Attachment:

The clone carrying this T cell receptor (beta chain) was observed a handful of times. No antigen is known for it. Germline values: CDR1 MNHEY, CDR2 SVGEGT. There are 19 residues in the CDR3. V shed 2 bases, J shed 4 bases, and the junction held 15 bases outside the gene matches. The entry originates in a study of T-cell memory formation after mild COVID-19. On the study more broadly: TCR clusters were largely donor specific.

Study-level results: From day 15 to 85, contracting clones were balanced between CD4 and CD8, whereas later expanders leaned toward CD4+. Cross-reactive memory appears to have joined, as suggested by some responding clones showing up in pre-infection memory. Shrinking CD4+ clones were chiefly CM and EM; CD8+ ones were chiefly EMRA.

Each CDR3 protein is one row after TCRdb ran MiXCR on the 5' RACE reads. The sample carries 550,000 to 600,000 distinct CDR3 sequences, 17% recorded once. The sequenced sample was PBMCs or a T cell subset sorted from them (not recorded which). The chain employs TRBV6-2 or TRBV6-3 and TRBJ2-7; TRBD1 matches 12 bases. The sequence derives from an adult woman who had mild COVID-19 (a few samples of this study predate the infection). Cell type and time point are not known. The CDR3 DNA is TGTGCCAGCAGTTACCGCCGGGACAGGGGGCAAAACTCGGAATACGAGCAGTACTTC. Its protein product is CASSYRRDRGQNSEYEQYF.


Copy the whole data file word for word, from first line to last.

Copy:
The clone carrying this T cell receptor (beta chain) was observed a handful of times. No antigen is known for it. Germline values: CDR1 MNHEY, CDR2 SVGEGT. There are 19 residues in the CDR3. V shed 2 bases, J shed 4 bases, and the junction held 15 bases outside the gene matches. The entry originates in a study of T-cell memory formation after mild COVID-19. On the study more broadly: TCR clusters were largely donor specific.

Study-level results: From day 15 to 85, contracting clones were balanced between CD4 and CD8, whereas later expanders leaned toward CD4+. Cross-reactive memory appears to have joined, as suggested by some responding clones showing up in pre-infection memory. Shrinking CD4+ clones were chiefly CM and EM; CD8+ ones were chiefly EMRA.

Each CDR3 protein is one row after TCRdb ran MiXCR on the 5' RACE reads. The sample carries 550,000 to 600,000 distinct CDR3 sequences, 17% recorded once. The sequenced sample was PBMCs or a T cell subset sorted from them (not recorded which). The chain employs TRBV6-2 or TRBV6-3 and TRBJ2-7; TRBD1 matches 12 bases. The sequence derives from an adult woman who had mild COVID-19 (a few samples of this study predate the infection). Cell type and time point are not known. The CDR3 DNA is TGTGCCAGCAGTTACCGCCGGGACAGGGGGCAAAACTCGGAATACGAGCAGTACTTC. Its protein product is CASSYRRDRGQNSEYEQYF.